Then we, who are in his image, can recognize that "There is...". The purest form of this recognition, I believe, is mathematics. Of course I'm a mathematician, so I'm biased. :)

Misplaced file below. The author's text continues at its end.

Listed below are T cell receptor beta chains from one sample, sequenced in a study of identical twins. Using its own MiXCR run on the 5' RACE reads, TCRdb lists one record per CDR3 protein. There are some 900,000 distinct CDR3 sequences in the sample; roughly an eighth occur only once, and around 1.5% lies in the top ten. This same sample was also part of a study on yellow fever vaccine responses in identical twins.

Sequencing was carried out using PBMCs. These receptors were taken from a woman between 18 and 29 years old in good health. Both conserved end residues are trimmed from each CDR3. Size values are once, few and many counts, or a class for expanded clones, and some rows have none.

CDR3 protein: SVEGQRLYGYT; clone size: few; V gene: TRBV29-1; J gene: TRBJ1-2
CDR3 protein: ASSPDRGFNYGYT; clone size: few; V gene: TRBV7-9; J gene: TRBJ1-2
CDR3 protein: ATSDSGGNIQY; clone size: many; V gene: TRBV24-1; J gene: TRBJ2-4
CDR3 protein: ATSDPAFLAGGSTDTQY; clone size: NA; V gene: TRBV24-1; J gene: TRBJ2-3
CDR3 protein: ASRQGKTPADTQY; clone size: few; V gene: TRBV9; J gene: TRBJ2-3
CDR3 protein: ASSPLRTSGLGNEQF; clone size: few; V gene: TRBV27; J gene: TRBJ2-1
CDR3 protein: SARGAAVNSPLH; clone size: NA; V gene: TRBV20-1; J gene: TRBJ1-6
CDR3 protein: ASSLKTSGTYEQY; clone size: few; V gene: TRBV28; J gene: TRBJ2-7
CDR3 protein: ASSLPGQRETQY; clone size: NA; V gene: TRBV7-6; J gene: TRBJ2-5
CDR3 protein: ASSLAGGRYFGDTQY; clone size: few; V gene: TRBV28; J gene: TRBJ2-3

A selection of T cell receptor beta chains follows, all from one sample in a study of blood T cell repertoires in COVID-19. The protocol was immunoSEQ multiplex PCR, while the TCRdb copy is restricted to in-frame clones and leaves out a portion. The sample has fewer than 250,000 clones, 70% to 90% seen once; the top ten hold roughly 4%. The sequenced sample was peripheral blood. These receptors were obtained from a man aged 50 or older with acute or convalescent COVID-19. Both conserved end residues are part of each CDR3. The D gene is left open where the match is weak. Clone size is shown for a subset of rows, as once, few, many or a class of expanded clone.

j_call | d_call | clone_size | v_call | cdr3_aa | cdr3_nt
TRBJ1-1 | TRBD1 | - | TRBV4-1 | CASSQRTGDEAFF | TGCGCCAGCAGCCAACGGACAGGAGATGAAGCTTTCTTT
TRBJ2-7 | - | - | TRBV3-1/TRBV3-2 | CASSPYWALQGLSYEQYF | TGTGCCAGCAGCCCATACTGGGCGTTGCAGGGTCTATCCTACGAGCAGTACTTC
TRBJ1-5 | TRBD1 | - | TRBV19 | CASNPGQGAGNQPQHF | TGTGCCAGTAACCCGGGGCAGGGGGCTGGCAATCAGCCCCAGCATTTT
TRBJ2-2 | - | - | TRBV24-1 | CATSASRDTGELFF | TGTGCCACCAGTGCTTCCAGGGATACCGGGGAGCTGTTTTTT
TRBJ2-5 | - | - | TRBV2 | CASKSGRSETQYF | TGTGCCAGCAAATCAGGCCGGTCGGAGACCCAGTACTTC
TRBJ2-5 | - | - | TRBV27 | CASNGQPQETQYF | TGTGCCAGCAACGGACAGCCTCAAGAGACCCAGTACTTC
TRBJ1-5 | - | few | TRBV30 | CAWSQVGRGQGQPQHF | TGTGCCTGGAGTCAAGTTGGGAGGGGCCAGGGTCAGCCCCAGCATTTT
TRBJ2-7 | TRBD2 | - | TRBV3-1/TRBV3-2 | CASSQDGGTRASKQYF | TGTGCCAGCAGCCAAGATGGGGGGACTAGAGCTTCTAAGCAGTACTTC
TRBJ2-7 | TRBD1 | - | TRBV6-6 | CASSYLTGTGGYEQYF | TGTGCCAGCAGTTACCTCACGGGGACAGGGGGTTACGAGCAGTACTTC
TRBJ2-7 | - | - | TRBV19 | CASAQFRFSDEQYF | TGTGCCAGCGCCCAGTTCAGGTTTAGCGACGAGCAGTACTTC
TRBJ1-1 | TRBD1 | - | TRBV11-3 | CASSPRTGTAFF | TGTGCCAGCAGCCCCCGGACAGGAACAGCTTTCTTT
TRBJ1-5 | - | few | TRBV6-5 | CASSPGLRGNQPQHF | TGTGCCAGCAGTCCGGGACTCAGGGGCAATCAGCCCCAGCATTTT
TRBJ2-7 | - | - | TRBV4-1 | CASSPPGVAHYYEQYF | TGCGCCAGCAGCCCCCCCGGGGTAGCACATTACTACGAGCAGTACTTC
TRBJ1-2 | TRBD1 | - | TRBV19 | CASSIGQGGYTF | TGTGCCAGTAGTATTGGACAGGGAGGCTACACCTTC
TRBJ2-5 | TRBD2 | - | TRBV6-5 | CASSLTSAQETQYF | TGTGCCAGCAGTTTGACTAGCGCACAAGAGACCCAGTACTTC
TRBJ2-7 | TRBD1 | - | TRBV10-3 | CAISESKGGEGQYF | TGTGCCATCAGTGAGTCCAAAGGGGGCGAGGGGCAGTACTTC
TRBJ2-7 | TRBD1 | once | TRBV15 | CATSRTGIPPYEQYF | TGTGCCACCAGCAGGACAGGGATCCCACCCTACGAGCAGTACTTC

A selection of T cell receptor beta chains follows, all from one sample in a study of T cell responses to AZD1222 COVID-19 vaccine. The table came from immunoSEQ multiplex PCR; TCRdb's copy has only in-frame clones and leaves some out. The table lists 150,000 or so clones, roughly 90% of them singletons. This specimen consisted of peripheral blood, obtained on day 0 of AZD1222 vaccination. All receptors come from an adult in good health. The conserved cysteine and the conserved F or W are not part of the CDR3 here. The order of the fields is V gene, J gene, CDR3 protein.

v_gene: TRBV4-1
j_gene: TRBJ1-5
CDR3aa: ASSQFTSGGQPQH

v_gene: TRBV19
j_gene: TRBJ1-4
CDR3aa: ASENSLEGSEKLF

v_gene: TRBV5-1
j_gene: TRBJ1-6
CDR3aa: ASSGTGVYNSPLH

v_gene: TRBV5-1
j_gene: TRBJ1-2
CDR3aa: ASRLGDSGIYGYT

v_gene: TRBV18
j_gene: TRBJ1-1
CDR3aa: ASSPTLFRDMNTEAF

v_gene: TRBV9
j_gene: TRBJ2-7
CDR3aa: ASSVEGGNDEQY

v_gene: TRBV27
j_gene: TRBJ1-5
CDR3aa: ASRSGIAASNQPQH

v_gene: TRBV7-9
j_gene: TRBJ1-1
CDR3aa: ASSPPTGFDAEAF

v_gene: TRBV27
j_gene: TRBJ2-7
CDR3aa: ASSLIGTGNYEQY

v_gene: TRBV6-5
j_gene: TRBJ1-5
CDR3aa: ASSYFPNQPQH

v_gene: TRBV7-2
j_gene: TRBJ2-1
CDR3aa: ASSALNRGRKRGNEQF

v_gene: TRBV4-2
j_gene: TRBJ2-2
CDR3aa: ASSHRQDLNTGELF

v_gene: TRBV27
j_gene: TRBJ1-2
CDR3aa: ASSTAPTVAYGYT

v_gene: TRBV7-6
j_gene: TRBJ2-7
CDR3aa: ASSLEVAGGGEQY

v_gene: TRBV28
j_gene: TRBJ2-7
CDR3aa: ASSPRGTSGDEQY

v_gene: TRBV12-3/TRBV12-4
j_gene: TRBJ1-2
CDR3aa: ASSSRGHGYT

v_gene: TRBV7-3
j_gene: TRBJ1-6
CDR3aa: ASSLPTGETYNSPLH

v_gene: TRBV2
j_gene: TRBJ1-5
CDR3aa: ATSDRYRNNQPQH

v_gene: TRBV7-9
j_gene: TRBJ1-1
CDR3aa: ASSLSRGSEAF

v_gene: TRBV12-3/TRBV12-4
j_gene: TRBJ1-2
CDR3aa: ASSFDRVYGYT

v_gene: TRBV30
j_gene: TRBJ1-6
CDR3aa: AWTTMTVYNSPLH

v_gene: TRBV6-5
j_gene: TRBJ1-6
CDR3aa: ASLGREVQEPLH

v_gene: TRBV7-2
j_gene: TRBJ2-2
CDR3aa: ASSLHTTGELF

Tom Tom Caylor wrote: > Stephen, > > I wrote the following before you wrote this post, but I think it > addresses it somewhat. > > My two cents is again to say that mathematics is about invariance. > Platonia is about invariance. Invariance is even more fundamental than > number. Numbers are defined by invariance. The number 3 is the > invariant attribute of all sets of 3. > > I take it that Bruno's existence is just the "interference pattern" of > computations, as I think he sometimes puts it. According to him, I > think the ether that we swim in (exist in) is computations, an ether of > consistency. John Barrow in his book "Pi in the Sky" brought up > the possibility that we are part of Platonia, but he concluded that > this didn't make sense. My opinion is that it doesn't make sense > if Platonia is only numbers, i.e. computation. This is for the very > reason you bring up, Stephen. An interference pattern requires a > particular point of view. But if all points of view are equally > unspecial (modulo consistency), then we are back to the "why > something instead of nothing?" problem ("why this particular point > of view that I am experiencing, rather than another point of view?"). > Something has to break the symmetry of the zero information pool. > "Interference patterns" are not sufficient to break the symmetry. > (Along the same line of reasoning, even an anthropic principle is not > sufficient.) Summing the interference patterns over all points-of-view > results in zero. I've taken my answer to this from somewhere outside > myself. There has to be someone with universal power to say "Let > there be...". > > Tom > > Stephen Paul King wrote: > > Hi Tom, > > > > I think that you are bring up a good point but I must ask about the > > nature of "invariance"! The notion of invariance involves a subject to which > > the invariance obtains. If there is no such an subject, what meaning does > > the notion of a invariance have? > > > > http://en.wikipedia.org/wiki/Invariant_%28mathematics%29 > > > > > > Onward! > > > > Stephen > > > > ----- Original Message ----- > > From: "Tom Caylor" <[EMAIL PROTECTED]> > > To: "Everything List" <everything-list@googlegroups.com> > > Sent: Thursday, June 22, 2006 12:13 PM > > Subject: Re: Only Existence is necessary? > > > > > > snip > > > > I've been thinking about Platonia lately. I've just finished reading > > John Barrow's "Pi in the Sky" book, and he seems to have gotten wrapped > > around the axle in regard to mathematics and Platonia. I think that > > mathematics is not primarily about numbers. Mathematics is about > > invariance. Invariance is not about any *thing* (existence) > > specifically. Perhaps this thought can shed light on this somehow? --~--~---------~--~----~------------~-------~--~----~ You received this message because you are subscribed to the Google Groups "Everything List" group. To post to this group, send email to everything-list@googlegroups.com To unsubscribe from this group, send email to [EMAIL PROTECTED] For more options, visit this group at http://groups.google.com/group/everything-list -~----------~----~----~----~------~----~------~--~---